Friday, October 3, 2014

Research about Gender in the STEM Workplace


Science Faculty’s Subtle Gender Biases Favor Male Students by Corinne A. Moss-Racusina et al.
In a study with 127 science faculty at research-intensive universities, candidates with identical resumes were more likely to be offered a job and paid more if their name was "John" instead of "Jennifer." The gender of the faculty participating did not impact the outcome.

How Stereotypes Impair Women’s Careers in Science by Ernesto Reuben et al.
Men are much more likely than women to be hired for a math task, even when equally qualified. This happens regardless of the gender of the hiring manager.

Measuring the Glass Ceiling Effect: An Assessment of Discrimination in Academia by Katherine Weisshaar
In computer science, men are significantly more likely to earn tenure than women with the same research productivity. [From a summary]

A Study on the Status of Women Faculty in Science at MIT by the Committee on Women Faculty
Reveals significant differences in terms of the distribution of resources and rewards to faculty by gender.

Why Aren't Women Advancing At Work? Ask a Transgender Person by Jessica Nordell
Women who transition to men often find themselves taken more seriously when male. Likewise, men who transition to women experience more gender bias when female.

The Fatherhood Bonus and The Motherhood Penalty: Parenthood and the Gender Gap in Pay by Michelle J. Budig
Men with children make more money than their childless counterparts, while women with children make less.

Getting a Job: Is there a Motherhood Penalty by Shelley J. Correll and Stephen Benard
Employers were less likely to call back a female candidate if their resume contained a line about being a member of the parent-teacher association, but more likely to call back a male candidate with the same line.

The Abrasiveness Trap: High-Achieving Men and Women are Described Differently in Reviews by Kieran Snyder
Analysis of 248 reviews from men and women in technology companies shows that women were much more likely to be given negative feedback and to be told to be less abrasive, regardless of their manager's gender.

Who Takes the Floor and Why: Gender, Power, and Volubility in Organizations by Victoria L. Brescoll
Although men talk more when given positions of power, women do not. This may be because when powerful women talk, they are seen by both men and women as domineering and incompetent.

Ask and Ye Shall Receive? The Dynamics of Employer-Provided Flexible Work Options and the Need for Public Policy by Victoria L. Bescoll et al.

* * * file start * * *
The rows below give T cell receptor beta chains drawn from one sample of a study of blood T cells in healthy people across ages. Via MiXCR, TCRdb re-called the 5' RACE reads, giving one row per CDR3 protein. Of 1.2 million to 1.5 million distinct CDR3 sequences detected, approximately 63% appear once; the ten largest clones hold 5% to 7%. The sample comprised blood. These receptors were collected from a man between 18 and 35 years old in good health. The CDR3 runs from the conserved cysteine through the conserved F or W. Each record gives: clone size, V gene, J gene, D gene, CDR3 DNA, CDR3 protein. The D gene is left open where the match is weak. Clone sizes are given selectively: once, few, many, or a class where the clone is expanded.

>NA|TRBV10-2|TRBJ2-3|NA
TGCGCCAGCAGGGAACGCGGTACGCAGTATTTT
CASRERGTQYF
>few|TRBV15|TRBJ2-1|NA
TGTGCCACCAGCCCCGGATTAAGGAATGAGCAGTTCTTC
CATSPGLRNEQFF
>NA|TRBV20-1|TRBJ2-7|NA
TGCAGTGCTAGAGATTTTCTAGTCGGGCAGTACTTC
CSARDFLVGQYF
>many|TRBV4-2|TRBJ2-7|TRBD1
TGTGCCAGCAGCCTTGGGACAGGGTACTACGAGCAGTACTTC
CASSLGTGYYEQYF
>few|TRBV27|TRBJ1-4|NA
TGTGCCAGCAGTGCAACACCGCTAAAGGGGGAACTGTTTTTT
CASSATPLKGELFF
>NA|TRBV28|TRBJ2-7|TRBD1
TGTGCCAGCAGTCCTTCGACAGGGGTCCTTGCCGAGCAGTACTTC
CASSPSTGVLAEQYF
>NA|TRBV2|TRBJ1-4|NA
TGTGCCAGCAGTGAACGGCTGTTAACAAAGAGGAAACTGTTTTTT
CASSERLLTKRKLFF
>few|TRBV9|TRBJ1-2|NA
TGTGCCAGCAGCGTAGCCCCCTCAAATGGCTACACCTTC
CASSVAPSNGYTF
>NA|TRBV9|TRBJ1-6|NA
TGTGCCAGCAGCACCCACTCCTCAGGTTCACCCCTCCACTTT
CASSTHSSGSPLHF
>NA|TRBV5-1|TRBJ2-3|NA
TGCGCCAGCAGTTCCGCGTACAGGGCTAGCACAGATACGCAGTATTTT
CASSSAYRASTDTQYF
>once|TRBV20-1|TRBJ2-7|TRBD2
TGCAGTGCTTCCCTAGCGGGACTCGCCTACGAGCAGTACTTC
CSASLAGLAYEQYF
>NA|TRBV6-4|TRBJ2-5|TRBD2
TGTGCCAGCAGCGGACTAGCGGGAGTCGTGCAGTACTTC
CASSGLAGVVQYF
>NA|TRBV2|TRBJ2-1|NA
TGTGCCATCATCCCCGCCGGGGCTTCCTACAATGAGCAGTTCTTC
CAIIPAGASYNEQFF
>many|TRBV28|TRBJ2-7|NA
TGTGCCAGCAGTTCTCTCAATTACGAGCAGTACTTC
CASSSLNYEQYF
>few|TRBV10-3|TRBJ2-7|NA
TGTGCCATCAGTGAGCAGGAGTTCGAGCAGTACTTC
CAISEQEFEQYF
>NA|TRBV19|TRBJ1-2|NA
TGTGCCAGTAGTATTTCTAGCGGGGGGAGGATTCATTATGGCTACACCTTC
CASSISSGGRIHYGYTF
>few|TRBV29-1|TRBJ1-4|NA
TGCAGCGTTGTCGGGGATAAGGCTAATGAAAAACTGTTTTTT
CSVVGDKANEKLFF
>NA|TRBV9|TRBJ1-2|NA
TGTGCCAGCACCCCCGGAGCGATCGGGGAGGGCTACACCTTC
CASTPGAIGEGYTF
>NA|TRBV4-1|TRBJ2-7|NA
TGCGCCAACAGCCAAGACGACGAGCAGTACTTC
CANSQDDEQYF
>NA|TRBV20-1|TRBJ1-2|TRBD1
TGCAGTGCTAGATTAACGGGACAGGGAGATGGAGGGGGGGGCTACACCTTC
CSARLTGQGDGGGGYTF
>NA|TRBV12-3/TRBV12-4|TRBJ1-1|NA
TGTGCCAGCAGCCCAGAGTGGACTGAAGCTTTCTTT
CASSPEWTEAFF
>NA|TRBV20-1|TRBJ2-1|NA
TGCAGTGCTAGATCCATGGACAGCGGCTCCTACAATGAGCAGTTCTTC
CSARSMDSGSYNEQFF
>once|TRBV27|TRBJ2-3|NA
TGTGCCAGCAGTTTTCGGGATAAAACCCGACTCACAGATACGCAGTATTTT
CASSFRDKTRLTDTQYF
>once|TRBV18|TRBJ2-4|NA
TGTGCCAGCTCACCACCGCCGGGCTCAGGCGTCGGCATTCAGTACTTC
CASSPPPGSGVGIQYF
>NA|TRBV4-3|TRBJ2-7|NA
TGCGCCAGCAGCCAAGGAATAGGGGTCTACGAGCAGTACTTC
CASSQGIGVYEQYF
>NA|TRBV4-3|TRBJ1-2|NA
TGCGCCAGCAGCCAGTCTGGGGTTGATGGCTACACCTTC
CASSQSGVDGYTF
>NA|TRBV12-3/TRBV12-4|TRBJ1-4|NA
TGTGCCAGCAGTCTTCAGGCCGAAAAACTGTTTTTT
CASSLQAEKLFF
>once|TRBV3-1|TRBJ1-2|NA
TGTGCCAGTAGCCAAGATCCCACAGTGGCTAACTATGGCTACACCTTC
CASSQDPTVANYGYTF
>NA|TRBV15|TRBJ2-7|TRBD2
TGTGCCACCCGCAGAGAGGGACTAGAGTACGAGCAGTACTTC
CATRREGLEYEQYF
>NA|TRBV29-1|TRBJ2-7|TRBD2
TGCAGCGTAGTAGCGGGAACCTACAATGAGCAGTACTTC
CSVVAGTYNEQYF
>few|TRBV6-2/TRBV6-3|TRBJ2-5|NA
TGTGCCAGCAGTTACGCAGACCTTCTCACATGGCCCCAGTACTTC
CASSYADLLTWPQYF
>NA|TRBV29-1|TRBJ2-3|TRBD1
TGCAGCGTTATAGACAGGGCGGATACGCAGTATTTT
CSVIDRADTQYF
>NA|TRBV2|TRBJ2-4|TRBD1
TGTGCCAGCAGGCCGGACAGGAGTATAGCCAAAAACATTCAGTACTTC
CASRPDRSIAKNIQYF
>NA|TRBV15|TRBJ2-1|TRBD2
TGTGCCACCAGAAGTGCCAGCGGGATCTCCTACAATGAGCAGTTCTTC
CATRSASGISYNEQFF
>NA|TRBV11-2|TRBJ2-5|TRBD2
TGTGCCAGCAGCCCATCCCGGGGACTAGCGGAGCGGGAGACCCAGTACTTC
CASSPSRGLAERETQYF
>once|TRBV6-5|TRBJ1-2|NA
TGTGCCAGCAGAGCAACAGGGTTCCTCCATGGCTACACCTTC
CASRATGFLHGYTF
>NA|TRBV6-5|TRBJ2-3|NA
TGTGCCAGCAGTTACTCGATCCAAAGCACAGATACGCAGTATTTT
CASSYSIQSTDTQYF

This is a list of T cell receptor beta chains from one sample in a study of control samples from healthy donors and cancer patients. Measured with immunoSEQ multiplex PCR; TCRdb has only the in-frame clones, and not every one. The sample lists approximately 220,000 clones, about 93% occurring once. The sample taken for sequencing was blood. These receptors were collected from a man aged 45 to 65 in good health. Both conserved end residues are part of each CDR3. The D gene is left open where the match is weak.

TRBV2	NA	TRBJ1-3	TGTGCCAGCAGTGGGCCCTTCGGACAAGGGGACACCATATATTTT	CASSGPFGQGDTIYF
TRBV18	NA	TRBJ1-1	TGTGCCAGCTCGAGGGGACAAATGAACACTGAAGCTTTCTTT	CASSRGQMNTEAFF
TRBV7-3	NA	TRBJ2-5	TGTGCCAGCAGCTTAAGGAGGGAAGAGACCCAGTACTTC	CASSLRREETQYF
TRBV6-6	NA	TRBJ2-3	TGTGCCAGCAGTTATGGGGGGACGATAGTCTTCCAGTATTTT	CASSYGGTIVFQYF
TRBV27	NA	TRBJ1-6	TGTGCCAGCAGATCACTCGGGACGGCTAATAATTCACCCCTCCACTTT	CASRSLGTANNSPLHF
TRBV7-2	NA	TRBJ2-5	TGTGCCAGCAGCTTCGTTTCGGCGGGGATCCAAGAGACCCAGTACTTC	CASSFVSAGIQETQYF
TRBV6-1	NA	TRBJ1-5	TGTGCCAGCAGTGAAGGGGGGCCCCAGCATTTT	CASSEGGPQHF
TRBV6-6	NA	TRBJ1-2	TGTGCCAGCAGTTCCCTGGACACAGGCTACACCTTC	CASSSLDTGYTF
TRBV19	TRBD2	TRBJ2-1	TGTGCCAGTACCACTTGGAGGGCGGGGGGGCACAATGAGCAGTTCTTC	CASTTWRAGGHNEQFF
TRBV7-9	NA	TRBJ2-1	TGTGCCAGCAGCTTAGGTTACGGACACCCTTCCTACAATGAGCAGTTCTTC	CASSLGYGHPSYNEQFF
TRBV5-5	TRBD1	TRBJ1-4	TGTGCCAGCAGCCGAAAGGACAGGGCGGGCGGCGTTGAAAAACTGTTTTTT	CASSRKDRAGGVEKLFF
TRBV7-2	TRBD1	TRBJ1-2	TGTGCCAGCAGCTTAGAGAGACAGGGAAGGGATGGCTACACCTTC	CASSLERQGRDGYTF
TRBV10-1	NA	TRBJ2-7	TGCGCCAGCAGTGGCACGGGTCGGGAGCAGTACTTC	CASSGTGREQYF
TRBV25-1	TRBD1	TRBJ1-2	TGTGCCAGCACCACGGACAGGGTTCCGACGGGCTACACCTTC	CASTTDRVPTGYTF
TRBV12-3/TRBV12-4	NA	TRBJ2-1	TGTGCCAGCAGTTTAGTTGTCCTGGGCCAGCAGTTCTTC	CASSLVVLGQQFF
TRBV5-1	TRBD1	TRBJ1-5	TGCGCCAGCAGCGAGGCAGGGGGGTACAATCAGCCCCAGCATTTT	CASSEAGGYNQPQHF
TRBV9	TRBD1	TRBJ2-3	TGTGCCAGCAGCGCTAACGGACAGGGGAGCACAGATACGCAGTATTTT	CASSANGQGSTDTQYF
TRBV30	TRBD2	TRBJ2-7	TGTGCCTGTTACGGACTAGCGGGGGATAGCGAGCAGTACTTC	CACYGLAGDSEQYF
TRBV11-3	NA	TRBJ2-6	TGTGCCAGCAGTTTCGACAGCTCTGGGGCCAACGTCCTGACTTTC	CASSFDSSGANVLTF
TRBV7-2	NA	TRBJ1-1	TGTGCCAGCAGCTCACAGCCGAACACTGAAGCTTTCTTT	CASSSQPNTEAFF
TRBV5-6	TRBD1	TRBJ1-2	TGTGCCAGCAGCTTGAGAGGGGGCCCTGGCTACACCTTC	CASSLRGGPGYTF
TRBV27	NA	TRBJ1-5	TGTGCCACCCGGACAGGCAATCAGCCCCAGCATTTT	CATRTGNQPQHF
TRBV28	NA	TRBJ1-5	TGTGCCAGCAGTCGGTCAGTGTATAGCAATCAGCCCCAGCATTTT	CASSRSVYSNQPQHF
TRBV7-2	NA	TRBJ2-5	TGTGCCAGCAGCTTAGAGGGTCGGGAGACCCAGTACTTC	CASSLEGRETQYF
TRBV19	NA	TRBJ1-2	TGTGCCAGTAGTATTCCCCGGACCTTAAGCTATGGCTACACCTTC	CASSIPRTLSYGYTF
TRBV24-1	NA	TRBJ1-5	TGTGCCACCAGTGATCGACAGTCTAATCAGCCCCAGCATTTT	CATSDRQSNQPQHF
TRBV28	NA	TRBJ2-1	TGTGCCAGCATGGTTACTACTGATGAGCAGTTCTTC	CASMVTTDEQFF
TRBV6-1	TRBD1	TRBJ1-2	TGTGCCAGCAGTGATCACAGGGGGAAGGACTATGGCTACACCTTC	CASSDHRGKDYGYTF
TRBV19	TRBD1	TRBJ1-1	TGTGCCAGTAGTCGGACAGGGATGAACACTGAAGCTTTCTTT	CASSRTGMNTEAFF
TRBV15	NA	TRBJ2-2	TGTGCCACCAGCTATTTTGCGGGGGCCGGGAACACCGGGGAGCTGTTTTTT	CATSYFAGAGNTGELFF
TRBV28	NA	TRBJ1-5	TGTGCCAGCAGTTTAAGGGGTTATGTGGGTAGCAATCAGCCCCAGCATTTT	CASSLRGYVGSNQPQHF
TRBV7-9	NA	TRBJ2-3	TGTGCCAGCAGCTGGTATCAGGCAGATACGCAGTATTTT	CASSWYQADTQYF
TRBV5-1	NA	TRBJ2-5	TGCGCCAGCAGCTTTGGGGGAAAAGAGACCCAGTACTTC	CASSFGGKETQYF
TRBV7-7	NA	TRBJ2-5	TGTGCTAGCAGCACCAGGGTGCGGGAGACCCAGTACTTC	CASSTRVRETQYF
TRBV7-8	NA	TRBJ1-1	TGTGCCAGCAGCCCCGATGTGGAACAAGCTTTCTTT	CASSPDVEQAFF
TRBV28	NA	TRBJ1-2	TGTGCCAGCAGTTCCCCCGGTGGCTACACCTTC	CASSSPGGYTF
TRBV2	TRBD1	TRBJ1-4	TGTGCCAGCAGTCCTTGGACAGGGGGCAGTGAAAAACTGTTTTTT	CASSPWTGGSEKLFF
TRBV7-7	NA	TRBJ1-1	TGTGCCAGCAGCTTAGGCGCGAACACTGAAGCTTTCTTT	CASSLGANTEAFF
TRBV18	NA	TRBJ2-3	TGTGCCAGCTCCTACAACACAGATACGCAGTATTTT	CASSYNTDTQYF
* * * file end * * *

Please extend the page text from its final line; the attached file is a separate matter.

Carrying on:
Managers were more likely to agree to flexible work arrangements when asked by men than when asked by women.

Social Incentives for Gender Differences in the Propensity to Initiate Negotiations: Sometimes It Does Hurt to Ask by Hannah Riley Bowles, Linda Babcock, Lei Lai
Women are more likely to be penalized for initiating negotiations for higher compensation. Men tended to penalize just female candidates for negotiating, while women tended to penalize both genders.

Leaning in, but Getting Pushed Back (and Out) by Nadya A. Fouad
Women leaving engineering are likely to cite poor workplace climates and mistreatment by managers and co-workers as the reason.

Why Women Leave Tech: It's the Culture, Not because "Math is Hard" by Kieran Snyder
An analysis of personal stories from 716 women who left the tech industry reveals that while most of the women enjoyed the work, they found the work environment was not supportive of them or of motherhood.

Does Valuing Diversity Result in Worse Performance Ratings for Minority and Female Leaders? by David R. Hekman et al.
Female and ethnic-minority executives are more inclined to seek the advancement of fellow group members, but more likely to be penalized for doing so than their white or male counterparts. [From a summary]

In cases where I was unable to access the original study content, my summary includes a pointer to the news article where I read about the study. I read the following news articles and blogs in the process of collecting the above links:

2 comments:

  1. This is a fantastic resource Jaime, thanks for collecting it!

    ReplyDelete
  2. Now a days STEM education is more important for the students. So we need to confirm about gender issues in here. So we can research for get more contribution of the female in this education.

    ReplyDelete